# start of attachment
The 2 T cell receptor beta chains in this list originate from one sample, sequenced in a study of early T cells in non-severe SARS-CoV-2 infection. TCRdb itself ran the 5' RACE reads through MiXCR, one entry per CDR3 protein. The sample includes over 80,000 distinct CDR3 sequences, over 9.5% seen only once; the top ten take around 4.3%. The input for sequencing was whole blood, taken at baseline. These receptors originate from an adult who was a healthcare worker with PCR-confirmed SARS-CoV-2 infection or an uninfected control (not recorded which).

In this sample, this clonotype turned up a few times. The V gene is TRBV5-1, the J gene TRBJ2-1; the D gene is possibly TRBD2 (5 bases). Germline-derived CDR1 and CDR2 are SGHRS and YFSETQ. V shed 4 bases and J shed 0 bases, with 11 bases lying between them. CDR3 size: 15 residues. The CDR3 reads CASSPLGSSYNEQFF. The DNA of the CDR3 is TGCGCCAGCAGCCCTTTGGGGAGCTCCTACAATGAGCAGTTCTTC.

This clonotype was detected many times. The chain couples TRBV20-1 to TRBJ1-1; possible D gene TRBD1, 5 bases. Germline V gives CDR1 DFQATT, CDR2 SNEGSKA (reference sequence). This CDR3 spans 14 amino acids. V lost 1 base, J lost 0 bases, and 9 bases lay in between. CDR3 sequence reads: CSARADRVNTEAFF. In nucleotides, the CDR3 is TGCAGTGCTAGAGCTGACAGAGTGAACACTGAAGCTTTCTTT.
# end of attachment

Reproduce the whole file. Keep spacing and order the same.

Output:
The 2 T cell receptor beta chains in this list originate from one sample, sequenced in a study of early T cells in non-severe SARS-CoV-2 infection. TCRdb itself ran the 5' RACE reads through MiXCR, one entry per CDR3 protein. The sample includes over 80,000 distinct CDR3 sequences, over 9.5% seen only once; the top ten take around 4.3%. The input for sequencing was whole blood, taken at baseline. These receptors originate from an adult who was a healthcare worker with PCR-confirmed SARS-CoV-2 infection or an uninfected control (not recorded which).

In this sample, this clonotype turned up a few times. The V gene is TRBV5-1, the J gene TRBJ2-1; the D gene is possibly TRBD2 (5 bases). Germline-derived CDR1 and CDR2 are SGHRS and YFSETQ. V shed 4 bases and J shed 0 bases, with 11 bases lying between them. CDR3 size: 15 residues. The CDR3 reads CASSPLGSSYNEQFF. The DNA of the CDR3 is TGCGCCAGCAGCCCTTTGGGGAGCTCCTACAATGAGCAGTTCTTC.

This clonotype was detected many times. The chain couples TRBV20-1 to TRBJ1-1; possible D gene TRBD1, 5 bases. Germline V gives CDR1 DFQATT, CDR2 SNEGSKA (reference sequence). This CDR3 spans 14 amino acids. V lost 1 base, J lost 0 bases, and 9 bases lay in between. CDR3 sequence reads: CSARADRVNTEAFF. In nucleotides, the CDR3 is TGCAGTGCTAGAGCTGACAGAGTGAACACTGAAGCTTTCTTT.